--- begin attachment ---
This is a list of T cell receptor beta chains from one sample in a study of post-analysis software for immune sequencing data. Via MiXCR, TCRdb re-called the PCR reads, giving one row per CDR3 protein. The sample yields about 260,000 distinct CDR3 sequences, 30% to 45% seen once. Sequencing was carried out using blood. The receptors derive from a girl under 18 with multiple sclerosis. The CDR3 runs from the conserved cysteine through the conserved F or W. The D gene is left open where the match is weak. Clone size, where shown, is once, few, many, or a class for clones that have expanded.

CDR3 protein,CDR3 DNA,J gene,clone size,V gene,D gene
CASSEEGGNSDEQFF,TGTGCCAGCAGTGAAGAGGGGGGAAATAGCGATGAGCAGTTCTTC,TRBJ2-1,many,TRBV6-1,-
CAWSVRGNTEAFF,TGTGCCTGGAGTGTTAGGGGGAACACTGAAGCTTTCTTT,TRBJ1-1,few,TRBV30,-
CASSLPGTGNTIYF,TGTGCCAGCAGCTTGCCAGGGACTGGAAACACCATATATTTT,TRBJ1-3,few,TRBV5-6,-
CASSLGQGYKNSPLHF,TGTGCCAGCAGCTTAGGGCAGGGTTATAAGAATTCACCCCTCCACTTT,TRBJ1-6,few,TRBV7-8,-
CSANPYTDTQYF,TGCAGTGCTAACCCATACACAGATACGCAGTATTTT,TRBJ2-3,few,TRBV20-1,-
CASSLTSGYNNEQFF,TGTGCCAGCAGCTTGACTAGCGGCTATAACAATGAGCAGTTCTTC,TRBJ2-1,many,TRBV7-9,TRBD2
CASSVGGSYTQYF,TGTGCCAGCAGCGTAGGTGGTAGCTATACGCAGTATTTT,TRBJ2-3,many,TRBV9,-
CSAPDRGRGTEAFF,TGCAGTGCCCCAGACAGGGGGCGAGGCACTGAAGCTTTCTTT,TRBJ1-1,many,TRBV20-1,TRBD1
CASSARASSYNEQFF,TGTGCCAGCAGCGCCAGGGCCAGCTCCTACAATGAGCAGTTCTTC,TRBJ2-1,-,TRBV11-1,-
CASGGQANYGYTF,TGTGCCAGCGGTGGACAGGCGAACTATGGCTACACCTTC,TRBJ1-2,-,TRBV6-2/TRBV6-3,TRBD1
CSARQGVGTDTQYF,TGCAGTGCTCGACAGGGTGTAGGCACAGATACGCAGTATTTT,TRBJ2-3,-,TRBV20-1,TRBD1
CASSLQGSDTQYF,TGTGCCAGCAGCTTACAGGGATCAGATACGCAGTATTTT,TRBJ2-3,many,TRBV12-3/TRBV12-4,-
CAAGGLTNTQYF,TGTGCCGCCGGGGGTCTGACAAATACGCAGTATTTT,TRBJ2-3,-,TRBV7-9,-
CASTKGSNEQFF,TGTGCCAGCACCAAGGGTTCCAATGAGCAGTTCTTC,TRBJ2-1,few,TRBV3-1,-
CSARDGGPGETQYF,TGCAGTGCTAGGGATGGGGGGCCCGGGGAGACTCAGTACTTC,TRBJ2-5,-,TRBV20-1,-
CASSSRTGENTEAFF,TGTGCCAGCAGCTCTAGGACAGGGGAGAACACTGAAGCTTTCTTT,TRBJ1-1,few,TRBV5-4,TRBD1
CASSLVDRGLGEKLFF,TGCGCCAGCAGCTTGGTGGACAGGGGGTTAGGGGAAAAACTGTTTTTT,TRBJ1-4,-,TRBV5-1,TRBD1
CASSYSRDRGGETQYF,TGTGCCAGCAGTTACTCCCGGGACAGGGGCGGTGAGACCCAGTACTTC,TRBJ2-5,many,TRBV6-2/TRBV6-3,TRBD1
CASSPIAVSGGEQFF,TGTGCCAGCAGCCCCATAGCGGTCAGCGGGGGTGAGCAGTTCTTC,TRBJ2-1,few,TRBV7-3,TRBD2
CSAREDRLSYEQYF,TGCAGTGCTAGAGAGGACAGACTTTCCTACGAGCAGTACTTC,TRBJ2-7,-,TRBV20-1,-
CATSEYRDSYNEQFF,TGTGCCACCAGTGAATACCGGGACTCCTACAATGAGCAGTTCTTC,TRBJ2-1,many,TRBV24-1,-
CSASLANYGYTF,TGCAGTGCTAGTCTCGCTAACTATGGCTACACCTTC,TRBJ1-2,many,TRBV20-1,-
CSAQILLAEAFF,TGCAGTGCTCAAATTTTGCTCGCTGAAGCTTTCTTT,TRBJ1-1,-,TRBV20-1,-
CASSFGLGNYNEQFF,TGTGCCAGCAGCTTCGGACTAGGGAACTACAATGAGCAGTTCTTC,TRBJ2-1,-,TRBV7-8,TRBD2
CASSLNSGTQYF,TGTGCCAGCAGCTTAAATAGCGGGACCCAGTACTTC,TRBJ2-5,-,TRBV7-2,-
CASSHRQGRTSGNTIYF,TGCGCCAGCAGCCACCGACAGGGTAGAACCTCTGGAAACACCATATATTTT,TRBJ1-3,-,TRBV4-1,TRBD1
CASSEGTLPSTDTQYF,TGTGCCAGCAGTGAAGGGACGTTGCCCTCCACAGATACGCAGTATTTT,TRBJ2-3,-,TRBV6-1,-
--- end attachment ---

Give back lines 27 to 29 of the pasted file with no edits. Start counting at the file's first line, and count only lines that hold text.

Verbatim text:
CASSLNSGTQYF,TGTGCCAGCAGCTTAAATAGCGGGACCCAGTACTTC,TRBJ2-5,-,TRBV7-2,-
CASSHRQGRTSGNTIYF,TGCGCCAGCAGCCACCGACAGGGTAGAACCTCTGGAAACACCATATATTTT,TRBJ1-3,-,TRBV4-1,TRBD1
CASSEGTLPSTDTQYF,TGTGCCAGCAGTGAAGGGACGTTGCCCTCCACAGATACGCAGTATTTT,TRBJ2-3,-,TRBV6-1,-